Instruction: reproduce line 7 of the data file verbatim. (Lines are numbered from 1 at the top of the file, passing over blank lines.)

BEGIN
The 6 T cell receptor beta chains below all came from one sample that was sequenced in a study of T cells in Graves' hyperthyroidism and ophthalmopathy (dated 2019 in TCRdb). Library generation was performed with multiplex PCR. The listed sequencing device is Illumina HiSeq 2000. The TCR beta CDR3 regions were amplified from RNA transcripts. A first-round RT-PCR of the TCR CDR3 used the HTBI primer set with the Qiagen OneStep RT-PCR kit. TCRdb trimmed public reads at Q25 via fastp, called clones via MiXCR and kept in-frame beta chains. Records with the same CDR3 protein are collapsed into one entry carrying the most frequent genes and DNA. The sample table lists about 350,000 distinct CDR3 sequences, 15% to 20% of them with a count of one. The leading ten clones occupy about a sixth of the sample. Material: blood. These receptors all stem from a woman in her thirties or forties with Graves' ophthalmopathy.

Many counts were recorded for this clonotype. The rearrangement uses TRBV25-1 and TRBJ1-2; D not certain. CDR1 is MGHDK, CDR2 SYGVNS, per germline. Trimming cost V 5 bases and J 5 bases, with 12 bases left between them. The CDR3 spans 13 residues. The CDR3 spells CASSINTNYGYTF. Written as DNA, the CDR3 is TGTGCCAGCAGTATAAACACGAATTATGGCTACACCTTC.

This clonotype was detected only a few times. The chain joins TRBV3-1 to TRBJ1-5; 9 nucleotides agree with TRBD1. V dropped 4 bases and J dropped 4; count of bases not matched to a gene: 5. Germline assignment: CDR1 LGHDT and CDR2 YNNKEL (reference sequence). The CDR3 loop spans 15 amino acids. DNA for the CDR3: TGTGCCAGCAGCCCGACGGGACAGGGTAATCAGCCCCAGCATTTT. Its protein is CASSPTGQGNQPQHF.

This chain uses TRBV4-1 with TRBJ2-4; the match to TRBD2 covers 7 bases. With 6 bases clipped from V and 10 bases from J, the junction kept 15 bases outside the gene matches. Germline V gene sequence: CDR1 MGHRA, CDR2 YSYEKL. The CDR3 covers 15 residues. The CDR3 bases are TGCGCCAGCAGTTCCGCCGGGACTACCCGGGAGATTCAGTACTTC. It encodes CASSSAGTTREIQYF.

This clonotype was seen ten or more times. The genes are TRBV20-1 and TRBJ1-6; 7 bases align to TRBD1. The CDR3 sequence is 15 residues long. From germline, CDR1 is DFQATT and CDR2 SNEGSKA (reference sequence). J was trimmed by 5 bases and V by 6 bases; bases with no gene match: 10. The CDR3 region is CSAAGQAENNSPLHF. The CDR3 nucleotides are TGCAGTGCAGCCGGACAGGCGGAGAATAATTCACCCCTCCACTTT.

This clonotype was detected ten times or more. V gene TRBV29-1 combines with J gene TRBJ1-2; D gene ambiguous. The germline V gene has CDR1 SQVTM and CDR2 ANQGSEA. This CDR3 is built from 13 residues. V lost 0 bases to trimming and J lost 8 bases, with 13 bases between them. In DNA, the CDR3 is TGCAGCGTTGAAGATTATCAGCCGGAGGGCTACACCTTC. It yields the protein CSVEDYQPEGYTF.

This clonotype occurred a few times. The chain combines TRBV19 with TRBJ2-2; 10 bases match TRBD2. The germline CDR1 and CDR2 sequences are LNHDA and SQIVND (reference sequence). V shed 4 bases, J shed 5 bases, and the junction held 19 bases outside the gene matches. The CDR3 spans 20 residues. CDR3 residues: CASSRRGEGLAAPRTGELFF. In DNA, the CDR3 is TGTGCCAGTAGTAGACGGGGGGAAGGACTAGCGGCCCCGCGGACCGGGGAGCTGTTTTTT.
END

This clonotype occurred a few times. The chain combines TRBV19 with TRBJ2-2; 10 bases match TRBD2. The germline CDR1 and CDR2 sequences are LNHDA and SQIVND (reference sequence). V shed 4 bases, J shed 5 bases, and the junction held 19 bases outside the gene matches. The CDR3 spans 20 residues. CDR3 residues: CASSRRGEGLAAPRTGELFF. In DNA, the CDR3 is TGTGCCAGTAGTAGACGGGGGGAAGGACTAGCGGCCCCGCGGACCGGGGAGCTGTTTTTT.